Kazakhstan Announces Priorities for the 2010 OSCE Chairmanship
January 29, 2010
On January 14th Kazakhstan announced its priorities for the 2010 Chairmanship of the Organization for Security and Cooperation in Europe (OSCE), an organization that now spans 56 countries and encompasses all of Europe together with the United States, Canada, and each of the former Soviet republics. The organization, which was established through the Helsinki Final Act during the period of East-West détente, celebrates its 35th birthday in 2010.
Kazakhstan’s chairmanship is a landmark event as this will be the first Central Asian, post-Soviet, and predominantly Muslim state to lead the OSCE. The country’s leadership views the OSCE chairmanship as a strategic national project that will enable the country to develop closer ties with both Europe and the United States and to make its own contribution to Euro-Asian security.
The 2010 OSCE Chairmanship will focus on resolving protracted conflicts, reconstruction of Afghanistan, addressing terrorism and other threats, co-operation on transport, and promoting inter-ethnic and inter-religious coexistence. In a video-taped address to the OSCE Permanent Council, President Nursultan Nazarbayev stated that Kazakhstan’s 2010 Chairmanship would be guided by trust, tradition, transparency and tolerance – styled as the “four T's.”
In his first speech to the OSCE Permanent Council, the OSCE Chairman-in-Office Kazakh Foreign Minister and State Secretary Kanat Saudabayev asserted that combating illicit narcotics trafficking and countering terrorism would be among Astana’s priorities. Kazakhstan views the situation in Afghanistan as a critical factor for regional and global security.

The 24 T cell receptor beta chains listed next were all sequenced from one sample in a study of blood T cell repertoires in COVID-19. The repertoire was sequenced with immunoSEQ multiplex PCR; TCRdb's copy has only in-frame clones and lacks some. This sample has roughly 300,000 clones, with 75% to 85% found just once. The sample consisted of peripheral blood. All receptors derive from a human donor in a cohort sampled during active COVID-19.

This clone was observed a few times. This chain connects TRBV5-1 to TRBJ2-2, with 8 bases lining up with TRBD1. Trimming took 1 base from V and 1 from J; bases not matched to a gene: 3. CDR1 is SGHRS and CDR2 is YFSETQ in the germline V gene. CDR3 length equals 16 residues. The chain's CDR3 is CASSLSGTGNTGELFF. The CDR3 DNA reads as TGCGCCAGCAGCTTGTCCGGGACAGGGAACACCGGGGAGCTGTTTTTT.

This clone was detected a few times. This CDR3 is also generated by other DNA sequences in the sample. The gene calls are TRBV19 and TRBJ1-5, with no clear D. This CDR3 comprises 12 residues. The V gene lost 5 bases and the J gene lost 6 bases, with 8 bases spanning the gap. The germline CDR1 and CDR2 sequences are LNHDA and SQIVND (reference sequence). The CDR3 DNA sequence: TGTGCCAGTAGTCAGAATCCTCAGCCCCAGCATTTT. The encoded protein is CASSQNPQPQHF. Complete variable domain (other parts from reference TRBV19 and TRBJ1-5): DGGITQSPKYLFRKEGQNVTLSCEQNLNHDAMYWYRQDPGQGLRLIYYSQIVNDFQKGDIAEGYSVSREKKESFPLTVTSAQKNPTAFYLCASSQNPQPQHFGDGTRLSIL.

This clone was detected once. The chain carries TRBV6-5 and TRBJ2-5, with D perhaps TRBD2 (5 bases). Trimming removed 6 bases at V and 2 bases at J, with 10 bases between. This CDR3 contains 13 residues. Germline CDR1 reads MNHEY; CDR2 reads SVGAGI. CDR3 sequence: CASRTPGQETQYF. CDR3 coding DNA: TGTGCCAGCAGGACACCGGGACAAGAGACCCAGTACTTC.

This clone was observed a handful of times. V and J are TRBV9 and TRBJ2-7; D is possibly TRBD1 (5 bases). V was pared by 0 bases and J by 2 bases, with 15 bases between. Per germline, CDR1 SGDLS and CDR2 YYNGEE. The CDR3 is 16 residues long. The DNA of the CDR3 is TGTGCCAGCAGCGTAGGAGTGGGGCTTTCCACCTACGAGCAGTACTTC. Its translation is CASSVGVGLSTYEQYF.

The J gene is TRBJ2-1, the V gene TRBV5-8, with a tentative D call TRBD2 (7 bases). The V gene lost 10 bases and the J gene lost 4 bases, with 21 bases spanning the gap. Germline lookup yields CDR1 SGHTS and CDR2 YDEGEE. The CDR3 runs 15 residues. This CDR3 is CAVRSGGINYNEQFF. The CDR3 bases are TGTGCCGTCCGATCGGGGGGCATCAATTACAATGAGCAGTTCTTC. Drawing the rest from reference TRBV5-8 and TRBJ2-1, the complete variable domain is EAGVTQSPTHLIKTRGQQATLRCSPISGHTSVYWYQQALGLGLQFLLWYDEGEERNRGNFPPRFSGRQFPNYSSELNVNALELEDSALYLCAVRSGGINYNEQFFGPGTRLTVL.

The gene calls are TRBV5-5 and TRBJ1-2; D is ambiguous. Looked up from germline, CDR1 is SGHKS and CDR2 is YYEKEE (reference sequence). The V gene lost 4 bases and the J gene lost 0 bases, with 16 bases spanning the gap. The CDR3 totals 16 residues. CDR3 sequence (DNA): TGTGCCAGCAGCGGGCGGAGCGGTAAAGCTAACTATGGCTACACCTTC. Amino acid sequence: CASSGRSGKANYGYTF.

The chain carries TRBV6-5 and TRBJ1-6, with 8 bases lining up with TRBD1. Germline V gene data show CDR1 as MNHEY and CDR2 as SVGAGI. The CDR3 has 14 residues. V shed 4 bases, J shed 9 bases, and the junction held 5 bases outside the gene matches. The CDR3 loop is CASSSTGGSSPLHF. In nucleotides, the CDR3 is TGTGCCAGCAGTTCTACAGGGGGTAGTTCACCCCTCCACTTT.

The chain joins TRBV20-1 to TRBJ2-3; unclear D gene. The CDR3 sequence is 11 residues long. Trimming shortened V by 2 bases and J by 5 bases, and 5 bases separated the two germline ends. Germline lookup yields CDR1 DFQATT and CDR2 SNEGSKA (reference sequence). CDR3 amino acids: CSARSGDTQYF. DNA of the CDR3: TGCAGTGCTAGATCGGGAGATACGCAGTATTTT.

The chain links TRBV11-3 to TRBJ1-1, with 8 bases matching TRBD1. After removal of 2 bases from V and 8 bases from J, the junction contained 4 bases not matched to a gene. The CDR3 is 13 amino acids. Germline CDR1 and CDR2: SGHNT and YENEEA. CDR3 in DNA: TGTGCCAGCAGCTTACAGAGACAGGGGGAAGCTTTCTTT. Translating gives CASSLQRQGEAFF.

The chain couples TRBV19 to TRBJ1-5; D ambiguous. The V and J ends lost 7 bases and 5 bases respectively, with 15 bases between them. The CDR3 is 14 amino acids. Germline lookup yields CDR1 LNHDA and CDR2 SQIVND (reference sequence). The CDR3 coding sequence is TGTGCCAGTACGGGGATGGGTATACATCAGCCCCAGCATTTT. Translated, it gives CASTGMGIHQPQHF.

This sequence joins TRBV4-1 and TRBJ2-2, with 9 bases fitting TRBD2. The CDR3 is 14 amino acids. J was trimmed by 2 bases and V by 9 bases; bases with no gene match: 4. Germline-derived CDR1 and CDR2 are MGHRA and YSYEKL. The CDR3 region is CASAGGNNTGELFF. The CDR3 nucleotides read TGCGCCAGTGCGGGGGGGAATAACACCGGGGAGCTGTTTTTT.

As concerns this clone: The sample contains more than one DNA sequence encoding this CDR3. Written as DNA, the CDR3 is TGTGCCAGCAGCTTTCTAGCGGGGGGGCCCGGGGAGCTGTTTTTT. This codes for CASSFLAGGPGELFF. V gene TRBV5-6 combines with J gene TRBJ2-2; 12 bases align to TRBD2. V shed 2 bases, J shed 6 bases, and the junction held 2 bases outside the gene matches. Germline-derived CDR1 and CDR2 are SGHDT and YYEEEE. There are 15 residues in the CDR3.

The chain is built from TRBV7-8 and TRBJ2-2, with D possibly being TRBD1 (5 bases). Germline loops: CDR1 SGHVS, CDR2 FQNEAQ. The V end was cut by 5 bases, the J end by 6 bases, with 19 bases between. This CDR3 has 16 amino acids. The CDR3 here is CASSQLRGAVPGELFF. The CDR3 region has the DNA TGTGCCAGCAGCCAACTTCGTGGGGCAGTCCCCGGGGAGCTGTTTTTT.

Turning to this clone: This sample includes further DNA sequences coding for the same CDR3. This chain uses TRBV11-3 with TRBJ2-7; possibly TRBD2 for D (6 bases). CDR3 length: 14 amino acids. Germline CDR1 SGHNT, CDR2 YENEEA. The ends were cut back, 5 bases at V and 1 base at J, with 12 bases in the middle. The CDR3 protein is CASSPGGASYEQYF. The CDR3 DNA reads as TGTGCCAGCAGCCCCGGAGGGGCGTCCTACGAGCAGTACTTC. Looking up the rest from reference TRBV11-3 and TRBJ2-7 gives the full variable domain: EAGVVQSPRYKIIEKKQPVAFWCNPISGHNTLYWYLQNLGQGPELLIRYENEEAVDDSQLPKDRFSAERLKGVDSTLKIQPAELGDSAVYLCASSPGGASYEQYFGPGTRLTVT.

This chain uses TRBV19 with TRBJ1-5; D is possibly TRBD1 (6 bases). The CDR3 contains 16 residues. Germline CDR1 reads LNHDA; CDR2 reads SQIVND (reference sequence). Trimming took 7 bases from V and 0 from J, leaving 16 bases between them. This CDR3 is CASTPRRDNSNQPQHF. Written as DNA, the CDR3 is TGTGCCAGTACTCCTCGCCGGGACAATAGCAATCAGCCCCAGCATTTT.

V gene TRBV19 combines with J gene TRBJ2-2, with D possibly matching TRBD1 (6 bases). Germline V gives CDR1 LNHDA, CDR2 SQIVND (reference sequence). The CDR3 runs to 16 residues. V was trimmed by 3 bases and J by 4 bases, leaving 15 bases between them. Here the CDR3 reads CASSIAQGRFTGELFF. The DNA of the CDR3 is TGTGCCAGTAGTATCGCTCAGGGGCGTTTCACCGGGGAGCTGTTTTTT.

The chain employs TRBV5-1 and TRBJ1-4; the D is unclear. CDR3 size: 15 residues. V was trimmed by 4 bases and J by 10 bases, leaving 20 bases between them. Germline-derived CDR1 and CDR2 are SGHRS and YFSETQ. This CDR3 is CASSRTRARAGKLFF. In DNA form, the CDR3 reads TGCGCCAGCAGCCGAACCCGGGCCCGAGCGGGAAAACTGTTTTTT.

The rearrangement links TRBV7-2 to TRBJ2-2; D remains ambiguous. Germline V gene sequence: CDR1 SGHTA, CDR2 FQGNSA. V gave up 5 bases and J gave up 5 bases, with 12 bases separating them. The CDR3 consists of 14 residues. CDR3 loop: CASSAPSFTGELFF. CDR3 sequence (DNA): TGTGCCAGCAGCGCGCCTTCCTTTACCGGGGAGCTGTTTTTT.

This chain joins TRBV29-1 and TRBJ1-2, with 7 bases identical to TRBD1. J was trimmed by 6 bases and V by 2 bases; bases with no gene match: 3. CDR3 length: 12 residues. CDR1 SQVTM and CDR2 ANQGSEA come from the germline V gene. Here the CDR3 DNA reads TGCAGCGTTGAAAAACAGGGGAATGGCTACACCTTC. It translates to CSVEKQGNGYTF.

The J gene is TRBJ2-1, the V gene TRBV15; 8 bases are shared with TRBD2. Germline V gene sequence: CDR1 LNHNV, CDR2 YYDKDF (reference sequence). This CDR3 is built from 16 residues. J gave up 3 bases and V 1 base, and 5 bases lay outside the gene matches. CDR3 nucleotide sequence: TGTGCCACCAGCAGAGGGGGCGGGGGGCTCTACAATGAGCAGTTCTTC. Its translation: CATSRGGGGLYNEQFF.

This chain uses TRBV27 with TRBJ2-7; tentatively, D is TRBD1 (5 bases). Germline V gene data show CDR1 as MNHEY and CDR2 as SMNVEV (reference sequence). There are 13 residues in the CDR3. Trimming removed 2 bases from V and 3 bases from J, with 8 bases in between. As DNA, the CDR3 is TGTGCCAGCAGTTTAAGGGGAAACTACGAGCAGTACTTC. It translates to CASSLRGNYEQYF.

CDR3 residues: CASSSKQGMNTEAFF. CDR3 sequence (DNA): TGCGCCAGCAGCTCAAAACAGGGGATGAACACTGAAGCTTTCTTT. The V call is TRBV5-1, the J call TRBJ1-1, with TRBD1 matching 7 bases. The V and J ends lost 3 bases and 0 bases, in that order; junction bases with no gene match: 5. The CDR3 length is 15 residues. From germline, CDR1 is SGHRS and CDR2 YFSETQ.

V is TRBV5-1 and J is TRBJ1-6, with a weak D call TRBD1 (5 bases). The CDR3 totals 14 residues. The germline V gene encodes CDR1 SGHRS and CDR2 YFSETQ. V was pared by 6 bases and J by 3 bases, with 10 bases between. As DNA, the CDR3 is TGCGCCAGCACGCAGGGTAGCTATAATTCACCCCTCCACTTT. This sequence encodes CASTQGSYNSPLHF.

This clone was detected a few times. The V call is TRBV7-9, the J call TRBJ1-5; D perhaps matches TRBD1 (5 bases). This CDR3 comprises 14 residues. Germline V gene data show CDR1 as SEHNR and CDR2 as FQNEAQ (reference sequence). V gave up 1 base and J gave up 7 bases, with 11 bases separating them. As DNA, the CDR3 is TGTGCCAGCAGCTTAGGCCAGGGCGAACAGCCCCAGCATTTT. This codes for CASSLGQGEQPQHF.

The government in Astana has come under strong criticism from Western human rights lobbies for its evident shortcomings in implementing European standards of democratic governance. Nonetheless, Kazakhstan is in a unique position to better assimilate these values the more secure it feels as a contributing OSCE member. It has committed itself to supporting intercultural dialogue, the rule of law, judicial independence, the prevention of hate crimes, freedom of movement, and the position of Roma and Sinti populations as vital ingredients of the OSCE’s human dimension.
President Nazarbayev has called for the convening of an OSCE summit in 2010 to help strengthen the Organization and its principle of consensus. Amidst growing questions about the OSCE’s effectiveness in promoting stability and given the new security threats that confront the entire OSCE region, a summit assembling all heads of state in 2010 would be in a position to assess existing security threats within and around the OSCE area and formulate more effective common responses through the pursuit of the OSCE’s three dimensions.
The OSCE can also make a multi-national contribution in Afghanistan through the training of border patrols, police officers, and the national administration. The summit could promote the integration process between Central Asia and the Euro-Atlantic sphere for the benefit of both regions, particularly through energy, trade, and business connections.